DIED: - At Emmetsburg, Wednesday, Feb. 23rd, the infant child of Mr. and Mrs. M. Gossman, aged 13 months. 

- The latest rumor circulating around town is to the effect that James Higgins contemplates buying the St.. Paul Ice Palace and moving it to Emmetsburg. Give us Jim for a grand effort every day in the week. 

- We understand that John Boddy, of Silver Lake township recently purchased some very fine blooded cattle in Illinois, which he has now on his farm near Ayrshire. This is a move in the right direction, Mr. Boddy. It would be well for many of the farmers of this county to imitate your example. Our farmers should pay more attention to the raising of blooded stock than they are doing. There is great room for improvement in this direction. 

Emmetsburg Democrat ; Wednesday, March 2, 1887

Home News

- Mr. P. Joynt is the owner of a two year old heifer that has recently given birth to a pair of twin calves. You have the right kind of stock, Mr. Joynt. 

- Mr. Schirmer has sold out his interest in his refreshment establishment to Isaac Perry, who, has in connection with this business, opened up a lunch room in the Ruthven building formerly used as a meat market. 

- Mr. P. Hester has rented the Matt Joyce store building and will engage in the drug business about Apr 1st. 

- Pocket warmers are a new device for keeping the hands warm. A warmer is composed of a tin box about six inches in length, holding a fuse of slow-burning material, which burns for more than an hour without smoke or gas. The warmer is carried in the pocket or placed in a muff. We wish Emmetsburg has a few of these useful articles these cold winters. 

Emmetsburg Democrat ; Wednesday, March 9, 1887

Home News

- Mrs. J. Root, Jr. is visiting her daughter, Mrs. T.T. Shaull. 

- Mrs. Evans, who has been spending the winter with her brother, Prof. Peasley, returned to her home in Illinois, yesterday morning. 

- The following are the names of the city officers elected on Monday: Mayor, Thos. Moncrief; trustees, P. O. Refsel, H.C. Shadbolt; treasurer, Fred Giddings; recorder, John Moncrief; assessor, Daniel Rutledge; street commissioner, John Donovan. The selection is a good one. These will, no doubt, transact the business of the city in a creditable manner. There was no opposition whatsoever to the officers elected and everything passed off very quietly, which is to the credit of the good feeling and harmony existing between our citizens.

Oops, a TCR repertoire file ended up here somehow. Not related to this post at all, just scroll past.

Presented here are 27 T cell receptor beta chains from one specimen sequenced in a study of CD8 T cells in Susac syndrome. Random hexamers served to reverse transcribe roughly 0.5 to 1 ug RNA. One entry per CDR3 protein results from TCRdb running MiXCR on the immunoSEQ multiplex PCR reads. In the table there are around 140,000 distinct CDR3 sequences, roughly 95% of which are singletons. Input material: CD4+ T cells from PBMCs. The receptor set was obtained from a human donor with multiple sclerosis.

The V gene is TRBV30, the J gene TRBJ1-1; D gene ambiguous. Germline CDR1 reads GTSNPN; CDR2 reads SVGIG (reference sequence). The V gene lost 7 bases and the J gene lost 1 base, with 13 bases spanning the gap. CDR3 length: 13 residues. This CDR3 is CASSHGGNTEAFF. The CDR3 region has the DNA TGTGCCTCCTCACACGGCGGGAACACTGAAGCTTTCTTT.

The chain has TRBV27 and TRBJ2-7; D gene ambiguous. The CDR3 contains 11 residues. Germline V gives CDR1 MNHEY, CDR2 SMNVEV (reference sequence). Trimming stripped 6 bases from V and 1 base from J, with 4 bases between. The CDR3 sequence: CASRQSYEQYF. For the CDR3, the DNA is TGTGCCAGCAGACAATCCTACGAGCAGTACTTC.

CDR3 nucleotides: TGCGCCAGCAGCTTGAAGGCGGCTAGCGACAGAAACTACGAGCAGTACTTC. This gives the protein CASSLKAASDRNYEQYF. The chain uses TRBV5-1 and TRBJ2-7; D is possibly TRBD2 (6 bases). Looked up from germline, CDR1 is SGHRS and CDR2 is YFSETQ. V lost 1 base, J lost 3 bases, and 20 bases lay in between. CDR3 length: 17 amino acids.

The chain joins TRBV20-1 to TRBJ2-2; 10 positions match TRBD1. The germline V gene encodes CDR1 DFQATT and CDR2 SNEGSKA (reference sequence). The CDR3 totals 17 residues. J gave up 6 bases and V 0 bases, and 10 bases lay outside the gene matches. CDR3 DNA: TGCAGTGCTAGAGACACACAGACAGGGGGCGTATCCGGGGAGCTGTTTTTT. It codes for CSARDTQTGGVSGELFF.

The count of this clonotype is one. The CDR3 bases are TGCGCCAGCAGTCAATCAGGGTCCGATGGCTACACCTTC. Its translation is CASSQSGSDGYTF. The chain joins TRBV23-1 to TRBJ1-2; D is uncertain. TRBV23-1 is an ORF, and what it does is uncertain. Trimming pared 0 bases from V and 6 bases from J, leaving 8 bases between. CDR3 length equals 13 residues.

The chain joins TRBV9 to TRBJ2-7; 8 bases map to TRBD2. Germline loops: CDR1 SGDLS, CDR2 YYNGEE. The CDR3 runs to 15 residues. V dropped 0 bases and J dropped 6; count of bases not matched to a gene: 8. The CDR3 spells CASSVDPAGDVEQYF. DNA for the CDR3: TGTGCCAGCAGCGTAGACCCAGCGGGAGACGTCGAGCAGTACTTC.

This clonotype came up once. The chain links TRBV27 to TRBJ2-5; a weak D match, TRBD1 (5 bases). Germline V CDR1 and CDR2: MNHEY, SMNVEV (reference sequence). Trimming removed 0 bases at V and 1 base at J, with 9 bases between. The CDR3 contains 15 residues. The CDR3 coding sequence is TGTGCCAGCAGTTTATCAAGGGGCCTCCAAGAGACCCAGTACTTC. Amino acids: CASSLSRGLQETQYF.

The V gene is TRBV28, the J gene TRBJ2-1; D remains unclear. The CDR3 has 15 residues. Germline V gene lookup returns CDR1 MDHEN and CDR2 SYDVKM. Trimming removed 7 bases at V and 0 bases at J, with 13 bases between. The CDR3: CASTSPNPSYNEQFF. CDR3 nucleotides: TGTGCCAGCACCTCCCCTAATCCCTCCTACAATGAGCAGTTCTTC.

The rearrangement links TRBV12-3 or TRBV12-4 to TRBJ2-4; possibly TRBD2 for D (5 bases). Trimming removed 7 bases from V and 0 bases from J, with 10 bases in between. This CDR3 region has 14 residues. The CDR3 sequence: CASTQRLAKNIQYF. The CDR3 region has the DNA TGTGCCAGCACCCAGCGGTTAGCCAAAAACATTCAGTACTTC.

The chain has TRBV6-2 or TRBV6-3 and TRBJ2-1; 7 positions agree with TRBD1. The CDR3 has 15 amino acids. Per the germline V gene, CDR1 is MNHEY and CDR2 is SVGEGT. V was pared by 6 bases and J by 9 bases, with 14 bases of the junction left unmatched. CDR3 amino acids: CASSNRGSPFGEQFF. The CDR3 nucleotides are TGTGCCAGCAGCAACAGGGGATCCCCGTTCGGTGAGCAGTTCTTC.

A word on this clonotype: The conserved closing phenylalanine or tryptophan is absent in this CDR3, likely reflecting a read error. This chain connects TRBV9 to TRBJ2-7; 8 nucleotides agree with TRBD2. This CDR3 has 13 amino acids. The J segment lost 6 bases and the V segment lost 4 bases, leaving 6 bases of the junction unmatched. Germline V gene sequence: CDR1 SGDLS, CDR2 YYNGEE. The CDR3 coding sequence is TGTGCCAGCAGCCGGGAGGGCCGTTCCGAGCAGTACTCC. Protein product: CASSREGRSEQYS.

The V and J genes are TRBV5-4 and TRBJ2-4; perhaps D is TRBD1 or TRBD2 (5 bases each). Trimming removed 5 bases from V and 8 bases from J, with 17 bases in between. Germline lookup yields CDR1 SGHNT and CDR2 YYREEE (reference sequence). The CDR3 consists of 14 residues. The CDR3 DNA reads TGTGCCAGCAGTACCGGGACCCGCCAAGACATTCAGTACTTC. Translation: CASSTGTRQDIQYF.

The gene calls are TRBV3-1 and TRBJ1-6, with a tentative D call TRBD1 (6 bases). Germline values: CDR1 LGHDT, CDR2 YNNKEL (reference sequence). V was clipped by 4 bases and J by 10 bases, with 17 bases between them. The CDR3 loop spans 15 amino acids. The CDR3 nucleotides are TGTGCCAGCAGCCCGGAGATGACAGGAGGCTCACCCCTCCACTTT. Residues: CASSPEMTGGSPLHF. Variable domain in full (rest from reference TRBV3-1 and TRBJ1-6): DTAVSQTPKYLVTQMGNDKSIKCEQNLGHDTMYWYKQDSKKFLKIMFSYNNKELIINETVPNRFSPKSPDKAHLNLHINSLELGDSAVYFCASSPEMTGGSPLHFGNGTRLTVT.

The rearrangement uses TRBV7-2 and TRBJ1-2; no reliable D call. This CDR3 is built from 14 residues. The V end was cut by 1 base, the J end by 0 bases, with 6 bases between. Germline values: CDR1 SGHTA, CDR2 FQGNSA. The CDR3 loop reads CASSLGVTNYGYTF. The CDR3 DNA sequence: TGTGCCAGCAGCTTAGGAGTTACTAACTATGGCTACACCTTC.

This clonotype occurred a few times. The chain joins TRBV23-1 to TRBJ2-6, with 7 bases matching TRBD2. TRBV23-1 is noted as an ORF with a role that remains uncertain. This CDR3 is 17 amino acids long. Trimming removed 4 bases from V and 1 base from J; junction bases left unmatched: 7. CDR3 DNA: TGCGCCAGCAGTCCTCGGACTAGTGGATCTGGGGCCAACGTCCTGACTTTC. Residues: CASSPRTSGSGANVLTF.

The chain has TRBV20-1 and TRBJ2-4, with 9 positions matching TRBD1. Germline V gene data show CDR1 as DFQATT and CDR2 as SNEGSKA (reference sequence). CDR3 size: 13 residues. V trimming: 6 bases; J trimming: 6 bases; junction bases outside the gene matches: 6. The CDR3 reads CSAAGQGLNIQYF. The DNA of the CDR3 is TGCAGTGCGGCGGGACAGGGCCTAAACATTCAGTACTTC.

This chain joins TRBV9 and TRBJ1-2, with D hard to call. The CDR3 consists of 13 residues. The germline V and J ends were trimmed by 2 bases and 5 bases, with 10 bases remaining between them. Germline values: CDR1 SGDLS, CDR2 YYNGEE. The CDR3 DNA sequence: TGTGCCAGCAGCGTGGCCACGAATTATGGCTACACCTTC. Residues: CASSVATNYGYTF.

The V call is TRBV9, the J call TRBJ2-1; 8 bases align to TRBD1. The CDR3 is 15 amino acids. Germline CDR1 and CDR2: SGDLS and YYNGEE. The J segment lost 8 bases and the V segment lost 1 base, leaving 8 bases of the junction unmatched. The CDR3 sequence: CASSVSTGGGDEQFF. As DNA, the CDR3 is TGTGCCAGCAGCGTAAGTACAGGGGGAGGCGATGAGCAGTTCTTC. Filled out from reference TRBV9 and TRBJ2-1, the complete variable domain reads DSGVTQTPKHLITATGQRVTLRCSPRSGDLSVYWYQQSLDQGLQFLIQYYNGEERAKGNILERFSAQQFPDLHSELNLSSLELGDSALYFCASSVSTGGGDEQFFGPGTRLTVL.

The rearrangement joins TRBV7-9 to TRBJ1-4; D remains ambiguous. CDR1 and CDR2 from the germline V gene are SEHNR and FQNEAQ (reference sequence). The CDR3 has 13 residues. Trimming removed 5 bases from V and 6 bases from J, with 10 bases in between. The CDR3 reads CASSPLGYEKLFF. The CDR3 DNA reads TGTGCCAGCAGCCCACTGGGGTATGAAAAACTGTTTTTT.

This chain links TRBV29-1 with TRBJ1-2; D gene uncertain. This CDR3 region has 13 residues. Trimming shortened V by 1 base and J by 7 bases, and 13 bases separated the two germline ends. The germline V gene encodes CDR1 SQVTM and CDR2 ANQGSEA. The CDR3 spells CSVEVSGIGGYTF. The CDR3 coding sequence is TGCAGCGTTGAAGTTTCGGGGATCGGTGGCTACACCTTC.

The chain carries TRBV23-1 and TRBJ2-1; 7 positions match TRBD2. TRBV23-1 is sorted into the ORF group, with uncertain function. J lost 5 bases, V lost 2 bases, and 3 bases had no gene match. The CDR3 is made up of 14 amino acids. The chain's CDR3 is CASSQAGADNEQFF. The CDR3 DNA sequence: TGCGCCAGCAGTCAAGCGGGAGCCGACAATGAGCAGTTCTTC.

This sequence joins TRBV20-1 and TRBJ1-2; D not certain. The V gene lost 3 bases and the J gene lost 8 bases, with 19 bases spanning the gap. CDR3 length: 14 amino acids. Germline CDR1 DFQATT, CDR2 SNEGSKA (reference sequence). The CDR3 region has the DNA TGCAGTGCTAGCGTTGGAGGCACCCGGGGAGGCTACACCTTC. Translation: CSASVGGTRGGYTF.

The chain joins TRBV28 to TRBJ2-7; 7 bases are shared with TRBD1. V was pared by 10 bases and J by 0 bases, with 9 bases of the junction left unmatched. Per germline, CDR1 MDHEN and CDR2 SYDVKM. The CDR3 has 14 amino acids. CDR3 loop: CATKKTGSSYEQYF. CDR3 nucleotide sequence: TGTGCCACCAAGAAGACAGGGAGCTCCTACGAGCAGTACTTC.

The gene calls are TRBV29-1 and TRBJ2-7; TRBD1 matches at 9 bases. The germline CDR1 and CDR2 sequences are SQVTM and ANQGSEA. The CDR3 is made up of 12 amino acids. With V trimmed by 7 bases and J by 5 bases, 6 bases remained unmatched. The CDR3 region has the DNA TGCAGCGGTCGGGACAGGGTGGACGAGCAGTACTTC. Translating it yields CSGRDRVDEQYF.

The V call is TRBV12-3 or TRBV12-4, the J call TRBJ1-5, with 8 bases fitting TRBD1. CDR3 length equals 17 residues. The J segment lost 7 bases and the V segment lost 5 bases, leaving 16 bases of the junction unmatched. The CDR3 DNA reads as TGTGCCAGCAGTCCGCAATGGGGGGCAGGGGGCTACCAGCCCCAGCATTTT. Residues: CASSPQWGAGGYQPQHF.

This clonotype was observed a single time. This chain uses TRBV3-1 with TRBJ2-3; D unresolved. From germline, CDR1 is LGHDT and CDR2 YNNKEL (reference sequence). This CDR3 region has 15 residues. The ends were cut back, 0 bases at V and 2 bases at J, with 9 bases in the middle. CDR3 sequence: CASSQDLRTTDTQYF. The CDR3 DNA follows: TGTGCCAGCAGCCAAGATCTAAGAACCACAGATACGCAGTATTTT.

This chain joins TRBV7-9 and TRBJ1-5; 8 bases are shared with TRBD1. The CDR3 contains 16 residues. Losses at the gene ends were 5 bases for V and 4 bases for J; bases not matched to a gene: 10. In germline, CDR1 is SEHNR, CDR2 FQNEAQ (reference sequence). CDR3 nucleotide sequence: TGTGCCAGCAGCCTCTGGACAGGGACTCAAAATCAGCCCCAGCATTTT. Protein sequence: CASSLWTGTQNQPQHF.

Emmetsburg Democrat ; Wednesday, March 16, 1887

Home News

- Will Black will hereafter tie up packages behind J.H. Hinckley's counters.

- Mr. and Mrs. A.J. Armstrong are happy over the arrival of a boy baby who came to their home last Wednesday.

- BORN: To Mr. and Mrs. Phillip O'Connor, on Thursday, March 10th, a son of standard weight. May he be as honest a man as his father.

- A. Taub wishes us to call the attention of our many readers to the grand assortment of neckties in his store window. He sells them for 25 cents each.

- Miss Mary E. McCarthy has purchased the building, formerly used as an office by Chas. Johnson and will immediately have the same fitted up for millinery and dressmaking rooms. Miss McCarty has had considerable experience in this line of trade and will, no doubt, be very successful.

- John D. McCarty informs us that he is now doing as well as could be expected with his eating house. J.D. sets a first class table, makes and agreeable and whole souled landlord, and is, in all respects, a reliable man. Al desiring a first class meal should not forget J.D. McCarty of the Shamrock House.

- DIED: On Thursday, March 10th, Mrs. W.H. Kelly, living several miles east of Emmetsburg. She was in her 31st year and leaves a husband and small family to mourn her loss. She gave birth to a daughter too [sic] days prior to her death but her confinement was not the cause of her death. Her death occurred from heart disease. Mrs. Kelly had been a resident of New Hampshire until about a year ago, when she moved with her husband to this county for the purpose of improving her health. The desired change of health was soon experienced but her days were numbered and she was compelled to answer the dreaded summons. Her body was taken back to New Hampshire for interment. May her soul rest in peace.

- Mr. Nicholas Finnigan, of Vernon township, met with a very sad misfortune, Thursday afternoon, in the destruction by the savage fire fiend of his house and all the furniture and other articles that it contained. In company with his wife, he came to Emmetsburg to do some trading, little expecting that when they returned they would find their dwelling in ashes. The fire is supposed to have caught from the stove pipe. His hired man was working a short distance from the house but did not notice the flames until it was too late to make an effort to save anything. The house was insured, but the insurance is not sufficient to cover the loss.